Under pressure from protesters and the Arab states, the opposition blocs have been holding talks aimed at uniting their ranks, and an agreement on New Year's Eve last year united their outlooks. The two sides are due to agree to a conference soon on the future of Syria to be held under the aegis of the Arab League.
However, there have been indications of splits within the opposition blocs themselves, with some leading figures in the SNC saying that the current chair of the bloc does not have the authority to take such steps, since they have not been approved by the bloc as a whole.
The controversy has created unease about the ability of SNC leaders to keep to their side of the bargain with the CCFDCS.
The New Year's agreement stated that Syrian opposition groups should come together to decide on joint policies regarding the country's transitional phase following the overthrow of the Al-Assad regime.
It rejected foreign military intervention but did not view Arab intervention as foreign, called for civilians in Syria to be protected under international law, and stipulated that the transition in Syria should begin as soon as the present regime is removed from power.
This transitional phase would end by the ratification of a new constitution for the country that would guarantee a pluralist parliamentary system with rotation of power within one year of the regime being ousted, the agreement said.
Over the past six months, the SNC has emerged as the Syrian's opposition's stronger voice because its members, being outside Syria, can speak to the international media.
However, the SNC has yet to make its presence felt through activism on the ground. Over recent months, it has tried to gain Arab and international recognition as the legitimate representative of the Syrian opposition, but has largely failed to do so, with only the Libyan Transitional Council thus far recognising it in these terms.
Observers believe that the SNC is also plagued with internal divisions, seen last week when chairman Borhan Ghalioun's tenure was extended for another three months even though SNC rules say that the position can only be held for a single three-month term.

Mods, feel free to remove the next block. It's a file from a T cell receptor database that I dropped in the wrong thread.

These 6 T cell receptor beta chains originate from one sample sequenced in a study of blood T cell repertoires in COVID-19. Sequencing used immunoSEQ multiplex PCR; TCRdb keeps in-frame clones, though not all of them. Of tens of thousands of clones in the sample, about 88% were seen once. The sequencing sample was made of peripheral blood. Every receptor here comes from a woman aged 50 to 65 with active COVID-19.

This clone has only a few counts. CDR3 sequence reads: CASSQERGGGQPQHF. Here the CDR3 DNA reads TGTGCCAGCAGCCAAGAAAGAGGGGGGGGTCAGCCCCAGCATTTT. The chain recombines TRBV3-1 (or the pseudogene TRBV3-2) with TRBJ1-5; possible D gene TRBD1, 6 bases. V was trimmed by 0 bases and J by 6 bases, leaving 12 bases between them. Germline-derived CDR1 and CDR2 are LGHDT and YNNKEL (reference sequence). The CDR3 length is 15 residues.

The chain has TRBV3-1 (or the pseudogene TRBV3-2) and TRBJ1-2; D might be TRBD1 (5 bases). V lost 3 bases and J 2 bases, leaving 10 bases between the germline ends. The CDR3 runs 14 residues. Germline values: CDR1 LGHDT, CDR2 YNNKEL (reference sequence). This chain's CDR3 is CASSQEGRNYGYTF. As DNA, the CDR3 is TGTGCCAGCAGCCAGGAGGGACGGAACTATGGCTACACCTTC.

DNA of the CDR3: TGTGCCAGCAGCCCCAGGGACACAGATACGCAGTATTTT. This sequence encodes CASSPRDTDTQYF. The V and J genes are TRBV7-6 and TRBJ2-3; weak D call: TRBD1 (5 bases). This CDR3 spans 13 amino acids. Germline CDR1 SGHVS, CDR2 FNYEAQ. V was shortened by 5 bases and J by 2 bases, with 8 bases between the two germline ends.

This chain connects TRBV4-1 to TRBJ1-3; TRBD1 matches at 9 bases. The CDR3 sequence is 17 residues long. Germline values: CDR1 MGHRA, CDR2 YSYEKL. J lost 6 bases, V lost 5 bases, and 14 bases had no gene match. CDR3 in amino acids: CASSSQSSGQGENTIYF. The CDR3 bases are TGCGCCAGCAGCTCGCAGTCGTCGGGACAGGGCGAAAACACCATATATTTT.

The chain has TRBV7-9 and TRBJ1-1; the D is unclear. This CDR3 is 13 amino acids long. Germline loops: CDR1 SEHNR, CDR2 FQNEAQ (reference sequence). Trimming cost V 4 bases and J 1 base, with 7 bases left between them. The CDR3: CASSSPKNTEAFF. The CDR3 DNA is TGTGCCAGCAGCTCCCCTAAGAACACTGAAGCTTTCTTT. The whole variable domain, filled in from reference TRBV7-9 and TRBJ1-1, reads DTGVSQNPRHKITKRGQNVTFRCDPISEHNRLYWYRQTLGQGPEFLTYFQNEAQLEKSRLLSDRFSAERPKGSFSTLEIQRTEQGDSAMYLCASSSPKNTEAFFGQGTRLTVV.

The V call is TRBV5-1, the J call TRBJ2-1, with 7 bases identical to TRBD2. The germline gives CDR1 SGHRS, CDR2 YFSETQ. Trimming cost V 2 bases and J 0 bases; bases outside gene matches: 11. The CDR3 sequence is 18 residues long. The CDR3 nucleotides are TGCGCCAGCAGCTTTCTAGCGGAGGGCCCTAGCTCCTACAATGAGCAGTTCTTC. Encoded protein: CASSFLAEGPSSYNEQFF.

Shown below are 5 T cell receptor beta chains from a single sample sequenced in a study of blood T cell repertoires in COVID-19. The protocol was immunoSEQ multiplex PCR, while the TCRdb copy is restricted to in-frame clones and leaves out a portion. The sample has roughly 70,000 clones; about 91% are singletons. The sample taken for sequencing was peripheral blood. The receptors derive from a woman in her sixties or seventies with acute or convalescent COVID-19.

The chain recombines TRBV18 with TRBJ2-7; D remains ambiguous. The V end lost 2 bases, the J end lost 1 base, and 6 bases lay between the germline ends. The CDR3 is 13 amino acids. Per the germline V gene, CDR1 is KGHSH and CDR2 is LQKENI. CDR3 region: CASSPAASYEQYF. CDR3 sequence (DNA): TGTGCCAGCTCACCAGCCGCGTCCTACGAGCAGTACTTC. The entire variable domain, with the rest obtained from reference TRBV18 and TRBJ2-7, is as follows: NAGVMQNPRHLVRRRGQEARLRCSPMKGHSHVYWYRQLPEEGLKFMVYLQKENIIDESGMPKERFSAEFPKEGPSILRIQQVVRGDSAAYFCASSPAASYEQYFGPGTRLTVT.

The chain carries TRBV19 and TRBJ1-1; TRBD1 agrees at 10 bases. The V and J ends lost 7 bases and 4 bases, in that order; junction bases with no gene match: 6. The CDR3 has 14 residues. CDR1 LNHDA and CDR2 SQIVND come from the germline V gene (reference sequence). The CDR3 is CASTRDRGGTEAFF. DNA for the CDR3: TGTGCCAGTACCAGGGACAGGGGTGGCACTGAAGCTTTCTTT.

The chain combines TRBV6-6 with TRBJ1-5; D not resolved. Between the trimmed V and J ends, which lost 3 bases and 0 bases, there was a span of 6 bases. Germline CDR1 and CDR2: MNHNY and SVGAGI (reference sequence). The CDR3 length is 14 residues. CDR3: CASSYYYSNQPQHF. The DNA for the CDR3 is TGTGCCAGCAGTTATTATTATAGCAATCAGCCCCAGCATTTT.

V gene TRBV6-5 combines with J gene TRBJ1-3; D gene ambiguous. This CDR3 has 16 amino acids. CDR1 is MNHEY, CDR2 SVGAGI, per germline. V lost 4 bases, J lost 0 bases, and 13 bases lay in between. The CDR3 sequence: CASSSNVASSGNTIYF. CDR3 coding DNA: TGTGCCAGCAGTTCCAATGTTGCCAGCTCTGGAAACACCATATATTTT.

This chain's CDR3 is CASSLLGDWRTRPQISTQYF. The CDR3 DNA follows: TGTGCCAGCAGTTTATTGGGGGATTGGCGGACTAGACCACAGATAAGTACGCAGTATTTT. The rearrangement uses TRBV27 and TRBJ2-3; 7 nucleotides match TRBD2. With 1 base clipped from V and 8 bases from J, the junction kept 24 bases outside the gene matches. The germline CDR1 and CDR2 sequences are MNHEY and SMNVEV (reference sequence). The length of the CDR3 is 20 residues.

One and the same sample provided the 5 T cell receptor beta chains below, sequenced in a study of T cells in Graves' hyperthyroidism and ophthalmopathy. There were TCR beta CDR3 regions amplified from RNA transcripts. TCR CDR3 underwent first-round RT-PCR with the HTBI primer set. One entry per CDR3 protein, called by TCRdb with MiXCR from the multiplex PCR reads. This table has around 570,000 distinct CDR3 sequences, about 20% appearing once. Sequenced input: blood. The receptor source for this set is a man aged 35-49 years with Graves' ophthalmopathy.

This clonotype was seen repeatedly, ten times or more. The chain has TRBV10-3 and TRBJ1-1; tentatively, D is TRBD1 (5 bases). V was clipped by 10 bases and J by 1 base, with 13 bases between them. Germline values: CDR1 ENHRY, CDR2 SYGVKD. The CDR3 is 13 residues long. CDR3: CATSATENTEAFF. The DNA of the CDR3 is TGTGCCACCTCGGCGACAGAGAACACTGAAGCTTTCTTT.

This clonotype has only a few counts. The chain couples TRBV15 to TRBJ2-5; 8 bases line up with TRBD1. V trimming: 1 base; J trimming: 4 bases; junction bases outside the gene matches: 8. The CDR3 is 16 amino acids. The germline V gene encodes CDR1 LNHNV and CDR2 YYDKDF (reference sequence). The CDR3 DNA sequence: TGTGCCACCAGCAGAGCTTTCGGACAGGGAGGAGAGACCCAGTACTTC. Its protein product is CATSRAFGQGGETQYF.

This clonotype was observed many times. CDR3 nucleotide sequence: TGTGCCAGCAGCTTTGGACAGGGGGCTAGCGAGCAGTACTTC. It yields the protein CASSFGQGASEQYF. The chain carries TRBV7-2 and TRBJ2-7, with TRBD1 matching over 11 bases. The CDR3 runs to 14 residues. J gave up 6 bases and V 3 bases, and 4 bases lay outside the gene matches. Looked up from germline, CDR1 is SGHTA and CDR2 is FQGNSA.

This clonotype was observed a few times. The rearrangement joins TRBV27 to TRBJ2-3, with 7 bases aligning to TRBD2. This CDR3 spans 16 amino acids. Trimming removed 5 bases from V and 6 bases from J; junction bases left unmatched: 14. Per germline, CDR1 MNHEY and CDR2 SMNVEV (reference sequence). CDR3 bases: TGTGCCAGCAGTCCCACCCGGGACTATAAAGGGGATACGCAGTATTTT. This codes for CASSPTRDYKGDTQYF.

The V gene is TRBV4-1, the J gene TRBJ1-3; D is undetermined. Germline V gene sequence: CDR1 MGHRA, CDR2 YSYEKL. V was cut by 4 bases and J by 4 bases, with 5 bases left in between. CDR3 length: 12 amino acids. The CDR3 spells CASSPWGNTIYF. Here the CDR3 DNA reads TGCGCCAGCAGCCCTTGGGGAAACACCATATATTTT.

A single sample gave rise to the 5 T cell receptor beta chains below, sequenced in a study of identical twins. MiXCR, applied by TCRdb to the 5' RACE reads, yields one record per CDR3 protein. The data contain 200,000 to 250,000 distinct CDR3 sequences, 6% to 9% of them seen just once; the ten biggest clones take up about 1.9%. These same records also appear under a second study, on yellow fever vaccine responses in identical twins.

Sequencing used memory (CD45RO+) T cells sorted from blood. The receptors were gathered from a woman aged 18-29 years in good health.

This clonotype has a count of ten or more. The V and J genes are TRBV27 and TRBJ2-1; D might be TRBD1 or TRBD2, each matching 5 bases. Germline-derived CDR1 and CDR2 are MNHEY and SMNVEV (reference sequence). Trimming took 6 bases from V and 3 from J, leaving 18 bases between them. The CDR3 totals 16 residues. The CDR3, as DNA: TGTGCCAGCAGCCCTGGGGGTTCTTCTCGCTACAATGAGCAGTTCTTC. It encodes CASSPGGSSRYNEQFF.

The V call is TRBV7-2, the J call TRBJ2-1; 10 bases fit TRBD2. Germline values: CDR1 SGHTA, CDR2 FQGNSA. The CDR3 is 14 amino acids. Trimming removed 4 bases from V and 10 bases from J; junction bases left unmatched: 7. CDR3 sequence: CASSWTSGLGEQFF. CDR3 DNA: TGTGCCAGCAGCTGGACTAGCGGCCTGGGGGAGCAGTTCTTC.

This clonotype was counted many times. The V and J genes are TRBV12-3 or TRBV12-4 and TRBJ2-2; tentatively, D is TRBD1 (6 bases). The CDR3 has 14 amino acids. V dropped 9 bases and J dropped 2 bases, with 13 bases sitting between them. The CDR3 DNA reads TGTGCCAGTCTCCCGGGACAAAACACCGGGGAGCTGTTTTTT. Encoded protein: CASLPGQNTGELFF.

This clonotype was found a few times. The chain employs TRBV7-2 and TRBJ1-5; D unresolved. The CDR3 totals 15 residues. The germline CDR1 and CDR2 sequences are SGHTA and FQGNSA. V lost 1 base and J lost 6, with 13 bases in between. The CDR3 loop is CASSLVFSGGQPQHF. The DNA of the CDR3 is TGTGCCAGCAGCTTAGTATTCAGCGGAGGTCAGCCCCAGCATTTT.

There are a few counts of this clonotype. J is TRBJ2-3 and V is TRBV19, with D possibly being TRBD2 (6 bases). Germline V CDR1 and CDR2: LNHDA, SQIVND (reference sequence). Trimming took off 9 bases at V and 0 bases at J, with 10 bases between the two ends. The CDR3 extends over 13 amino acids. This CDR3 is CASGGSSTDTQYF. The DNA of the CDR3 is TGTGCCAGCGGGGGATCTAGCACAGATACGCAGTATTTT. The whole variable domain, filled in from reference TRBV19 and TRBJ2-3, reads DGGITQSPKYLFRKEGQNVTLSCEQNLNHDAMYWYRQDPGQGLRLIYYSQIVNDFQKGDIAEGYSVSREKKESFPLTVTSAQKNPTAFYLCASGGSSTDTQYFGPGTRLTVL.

There were objections to Ghalioun's tenure being renewed from SNC members, some criticising the decision to renew his position as a procedural violation that was potentially undemocratic and threatening to resign from the SNC if a new chairman was not elected in a transparent manner.
For its part, the CCFDCS represents the opposition inside the country, and it has had limited media coverage because of fears of sanctions by the regime. The CCFDCS has also had to defend its position of not supporting foreign intervention in Syria to bring down the regime, and it has suffered from limited financial and logistical resources.
Nevertheless, the CCFDCS has not abandoned plans for unity with the SNC, describing this as "a strategic goal" that would "strengthen [the opposition] and bolster the peaceful popular uprising".
Some observers believe that Islamist forces in the SNC, which constitute nearly 50 per cent of its members, are unhappy about possible unification with democratic forces in the CCFDCS since these could jeopardise the influence of the Islamists in any future joint opposition bloc.
The Arab League and Arab and western states have promised material and moral support to the Syrian opposition that could include weapons for the Free Syrian Army (FSA), which is made up of defectors from the regular Syrian armed forces and is fighting the regime.
However, the inability of the Syrian opposition thus far to close ranks and unite in opposition to the Al-Assad regime has frustrated efforts by countries sympathetic to its aims to stand behind efforts to remove the Syrian regime, fearing that the opposition may fracture and be unable to lead Syria forward.
After some 11 months of protests against the Syrian regime, the country's opposition has been unable to provide a focal point for the demonstrations, critics say, and it has also been unable to set out workable proposals for the country's transition to democracy.
The worry now, such critics add, is that Arab and western countries may support the country's armed opposition, the FSA and the military council, instead of backing the political opposition, paving the way towards the militarisation of the uprising.